Invitation to a Journey

Invitation to a Journey

by Sylvie Germain
     
 

Ludvik is a man who has touched bottom. Eleven years ago he left his country appalled by the poisonous spiritual and moral bankruptcy of East European communism. Now he is back. Not because the situation has improved-the post-communist era has brought its own brand of cynicism and soullessness-but because he has been rejected by the woman he loved and, like a wounded…  See more details below

Overview

Ludvik is a man who has touched bottom. Eleven years ago he left his country appalled by the poisonous spiritual and moral bankruptcy of East European communism. Now he is back. Not because the situation has improved-the post-communist era has brought its own brand of cynicism and soullessness-but because he has been rejected by the woman he loved and, like a wounded animal seeking refuge, he has come home.

But home is a bleak and comfortless place where the heart is broken and the lover has lost all capacity. Yet even when all seems hopeless, small miracles do occur, and salvation comes from the most unlikely quarters.

In Invitation to a Journey, Sylvie Germain guides us with her illuminated prose through deserts of despair and the dark shades of night, and brings us unerringly to the threshold of a new and joyous day.

Product Details

ISBN-13:
9781903517161
Publisher:
Dedalus, Limited
Publication date:
11/28/2003
Series:
Dedalus Europe 2003 Series
Edition description:
New Edition
Pages:
196
Product dimensions:
5.00(w) x 7.70(h) x 0.70(d)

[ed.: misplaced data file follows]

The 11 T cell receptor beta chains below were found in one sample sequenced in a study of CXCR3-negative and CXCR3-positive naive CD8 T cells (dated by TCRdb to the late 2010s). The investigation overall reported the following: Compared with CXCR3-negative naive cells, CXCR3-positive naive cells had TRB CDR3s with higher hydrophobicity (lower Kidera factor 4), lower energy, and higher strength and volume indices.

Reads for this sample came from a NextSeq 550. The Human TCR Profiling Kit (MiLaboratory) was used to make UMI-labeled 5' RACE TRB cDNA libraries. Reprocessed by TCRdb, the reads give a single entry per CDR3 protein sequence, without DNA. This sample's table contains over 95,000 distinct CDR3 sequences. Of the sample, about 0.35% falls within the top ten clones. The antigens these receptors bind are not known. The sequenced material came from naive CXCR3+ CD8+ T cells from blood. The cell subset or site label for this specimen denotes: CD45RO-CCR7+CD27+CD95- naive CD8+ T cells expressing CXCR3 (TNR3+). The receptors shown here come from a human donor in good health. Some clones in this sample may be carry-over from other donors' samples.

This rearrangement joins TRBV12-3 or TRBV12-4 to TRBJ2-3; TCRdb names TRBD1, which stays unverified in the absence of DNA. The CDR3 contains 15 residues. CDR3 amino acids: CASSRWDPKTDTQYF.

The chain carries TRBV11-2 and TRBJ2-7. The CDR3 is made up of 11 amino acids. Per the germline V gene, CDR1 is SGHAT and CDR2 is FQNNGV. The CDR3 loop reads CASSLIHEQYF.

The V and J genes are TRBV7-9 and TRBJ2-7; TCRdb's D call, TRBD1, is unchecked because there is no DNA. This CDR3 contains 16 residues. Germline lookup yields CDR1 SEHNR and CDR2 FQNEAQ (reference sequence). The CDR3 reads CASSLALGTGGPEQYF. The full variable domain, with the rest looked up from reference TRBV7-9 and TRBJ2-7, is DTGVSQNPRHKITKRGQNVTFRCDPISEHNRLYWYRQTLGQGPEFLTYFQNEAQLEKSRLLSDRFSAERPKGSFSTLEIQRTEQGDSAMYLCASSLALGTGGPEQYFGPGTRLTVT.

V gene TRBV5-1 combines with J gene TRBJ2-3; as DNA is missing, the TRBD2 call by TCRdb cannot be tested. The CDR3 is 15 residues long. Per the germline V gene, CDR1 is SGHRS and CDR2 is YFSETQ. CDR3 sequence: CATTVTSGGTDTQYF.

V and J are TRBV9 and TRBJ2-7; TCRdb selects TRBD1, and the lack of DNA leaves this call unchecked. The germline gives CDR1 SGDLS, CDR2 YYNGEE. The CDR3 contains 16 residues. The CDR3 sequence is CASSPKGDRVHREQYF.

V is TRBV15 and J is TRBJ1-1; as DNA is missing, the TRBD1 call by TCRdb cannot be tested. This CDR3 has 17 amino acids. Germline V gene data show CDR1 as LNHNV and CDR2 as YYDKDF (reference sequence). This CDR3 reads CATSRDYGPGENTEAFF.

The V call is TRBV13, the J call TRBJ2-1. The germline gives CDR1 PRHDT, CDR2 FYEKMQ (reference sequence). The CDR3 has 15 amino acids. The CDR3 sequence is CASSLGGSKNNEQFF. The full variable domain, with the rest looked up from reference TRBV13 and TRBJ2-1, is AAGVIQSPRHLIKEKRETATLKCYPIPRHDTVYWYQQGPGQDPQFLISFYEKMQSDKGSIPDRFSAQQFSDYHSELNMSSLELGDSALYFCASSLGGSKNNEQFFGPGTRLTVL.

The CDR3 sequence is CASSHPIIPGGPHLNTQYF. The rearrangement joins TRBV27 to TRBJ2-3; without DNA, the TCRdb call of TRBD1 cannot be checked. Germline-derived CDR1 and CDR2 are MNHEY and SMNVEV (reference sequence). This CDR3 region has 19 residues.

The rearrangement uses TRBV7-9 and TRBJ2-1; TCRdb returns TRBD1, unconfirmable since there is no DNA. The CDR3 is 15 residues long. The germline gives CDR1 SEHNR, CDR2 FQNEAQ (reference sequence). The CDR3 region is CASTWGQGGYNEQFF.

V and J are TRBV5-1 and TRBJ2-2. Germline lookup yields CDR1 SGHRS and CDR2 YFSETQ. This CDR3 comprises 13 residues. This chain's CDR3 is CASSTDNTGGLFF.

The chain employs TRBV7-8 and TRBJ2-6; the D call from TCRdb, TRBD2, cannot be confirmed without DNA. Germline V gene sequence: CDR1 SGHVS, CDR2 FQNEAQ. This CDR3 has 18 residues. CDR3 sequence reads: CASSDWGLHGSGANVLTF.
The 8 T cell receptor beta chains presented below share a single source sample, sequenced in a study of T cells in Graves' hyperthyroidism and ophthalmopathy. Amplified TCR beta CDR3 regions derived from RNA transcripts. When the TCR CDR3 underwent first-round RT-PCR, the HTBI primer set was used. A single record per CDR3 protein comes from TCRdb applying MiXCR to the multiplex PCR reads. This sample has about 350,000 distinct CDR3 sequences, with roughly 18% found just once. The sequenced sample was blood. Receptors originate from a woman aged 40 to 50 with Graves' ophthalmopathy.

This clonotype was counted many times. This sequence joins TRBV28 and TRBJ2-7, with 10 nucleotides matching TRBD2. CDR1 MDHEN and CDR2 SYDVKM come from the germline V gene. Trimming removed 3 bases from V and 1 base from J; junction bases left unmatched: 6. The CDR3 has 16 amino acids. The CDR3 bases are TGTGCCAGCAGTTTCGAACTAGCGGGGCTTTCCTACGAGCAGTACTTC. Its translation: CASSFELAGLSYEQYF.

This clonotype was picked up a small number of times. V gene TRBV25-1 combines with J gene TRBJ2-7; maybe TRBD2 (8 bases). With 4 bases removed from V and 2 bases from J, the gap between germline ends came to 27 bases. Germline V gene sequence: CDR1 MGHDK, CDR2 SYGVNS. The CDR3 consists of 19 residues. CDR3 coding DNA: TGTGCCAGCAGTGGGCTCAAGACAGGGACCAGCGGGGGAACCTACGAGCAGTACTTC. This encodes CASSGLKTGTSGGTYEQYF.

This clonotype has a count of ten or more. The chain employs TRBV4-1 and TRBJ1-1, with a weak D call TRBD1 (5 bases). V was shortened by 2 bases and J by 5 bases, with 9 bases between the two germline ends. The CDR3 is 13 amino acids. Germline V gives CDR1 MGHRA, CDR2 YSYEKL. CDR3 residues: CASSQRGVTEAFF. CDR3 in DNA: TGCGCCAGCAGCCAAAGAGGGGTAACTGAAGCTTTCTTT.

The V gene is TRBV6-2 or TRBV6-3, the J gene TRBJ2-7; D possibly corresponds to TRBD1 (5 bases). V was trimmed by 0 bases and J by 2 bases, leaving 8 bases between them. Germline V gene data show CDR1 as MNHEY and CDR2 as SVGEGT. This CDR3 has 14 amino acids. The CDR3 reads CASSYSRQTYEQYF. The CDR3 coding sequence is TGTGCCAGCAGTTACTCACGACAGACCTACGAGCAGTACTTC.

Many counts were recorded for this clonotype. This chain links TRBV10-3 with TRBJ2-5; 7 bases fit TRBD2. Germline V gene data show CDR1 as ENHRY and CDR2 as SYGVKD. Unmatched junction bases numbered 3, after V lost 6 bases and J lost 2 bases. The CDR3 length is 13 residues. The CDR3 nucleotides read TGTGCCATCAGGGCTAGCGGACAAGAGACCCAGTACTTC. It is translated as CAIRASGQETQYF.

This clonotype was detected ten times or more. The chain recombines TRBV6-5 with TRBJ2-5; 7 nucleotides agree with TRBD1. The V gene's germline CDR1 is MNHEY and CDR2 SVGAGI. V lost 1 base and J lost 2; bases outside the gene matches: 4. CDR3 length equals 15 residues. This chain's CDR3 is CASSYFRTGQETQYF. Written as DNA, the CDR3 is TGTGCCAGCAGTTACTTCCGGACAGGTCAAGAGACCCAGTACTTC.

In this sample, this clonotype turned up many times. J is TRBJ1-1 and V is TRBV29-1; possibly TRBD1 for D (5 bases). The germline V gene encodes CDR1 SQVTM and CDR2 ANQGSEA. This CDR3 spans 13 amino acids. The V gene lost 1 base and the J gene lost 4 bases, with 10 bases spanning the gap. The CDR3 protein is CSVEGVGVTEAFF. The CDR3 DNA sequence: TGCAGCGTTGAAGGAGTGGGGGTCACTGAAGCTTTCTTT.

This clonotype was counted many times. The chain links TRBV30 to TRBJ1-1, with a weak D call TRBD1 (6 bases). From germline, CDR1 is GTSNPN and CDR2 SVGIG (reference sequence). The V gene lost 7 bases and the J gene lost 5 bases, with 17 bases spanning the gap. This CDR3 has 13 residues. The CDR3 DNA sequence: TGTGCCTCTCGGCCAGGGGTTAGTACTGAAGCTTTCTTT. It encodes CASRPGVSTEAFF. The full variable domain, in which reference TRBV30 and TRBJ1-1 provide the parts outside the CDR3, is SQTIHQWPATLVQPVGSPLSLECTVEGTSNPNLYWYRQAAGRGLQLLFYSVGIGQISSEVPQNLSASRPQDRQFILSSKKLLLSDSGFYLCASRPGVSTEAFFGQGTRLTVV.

Meet the Author

While employed by the Ministry of Culture in Paris, where she remained between 1981 and 1986, she produced her first novel, Le Livre des Nuits in 1985. It won six French Literary Prizes as well as the Scott Moncrieff Translations Prize in English. The reception of the book established her as a significnt new author.

From Paris she moved to Prague, Czechoslovakia, where, from 1987 to 1993, she taught philosophy at the French School, and continued to write. [1] In 1989, she published Jours de Colère, (Days of Anger), which won the Prix Femina.

In 1993, Sylvie Germain returned to France. She then lived between Paris and La Rochelle. But Prague continued to inspire her, a theme especially apparent in the novel Immensités, as well as the cultural life of Czech Republic more generally, as reflected in her meditation on the life and work of Bohuslav Reynek. Since 1994 she has been involved only in literary activities.

In 1999, Sylvie Germain produced a biography focusing on the life of Etty Hillesum, the young Dutch Jewish woman who died at Auschwitz in November 1943, leaving behind a journal. Germain explored her spiritual life and, a year later, she published several books in various genres: a travelogue, a spiritual text and a photo album. In 2002 she published a new novel, La Chanson des Mal-Aimants, translated in English as The Song of False Lovers.

Her 2005 novel Magnus was awarded the Prix Goncourt des Lycéens (a prize voted on by French high school students). Her most recent novel, L'inaperçu, was published by Albin Michel in August 2008.

In addition to novels, she has published essays on other artists (Vermeer: Patience et songe de lumière, 1993, for example), spiritual meditations (Les Echos du Silence) and a children's book (L'Encre du Poulpe). Most of her novels have been translated into English.

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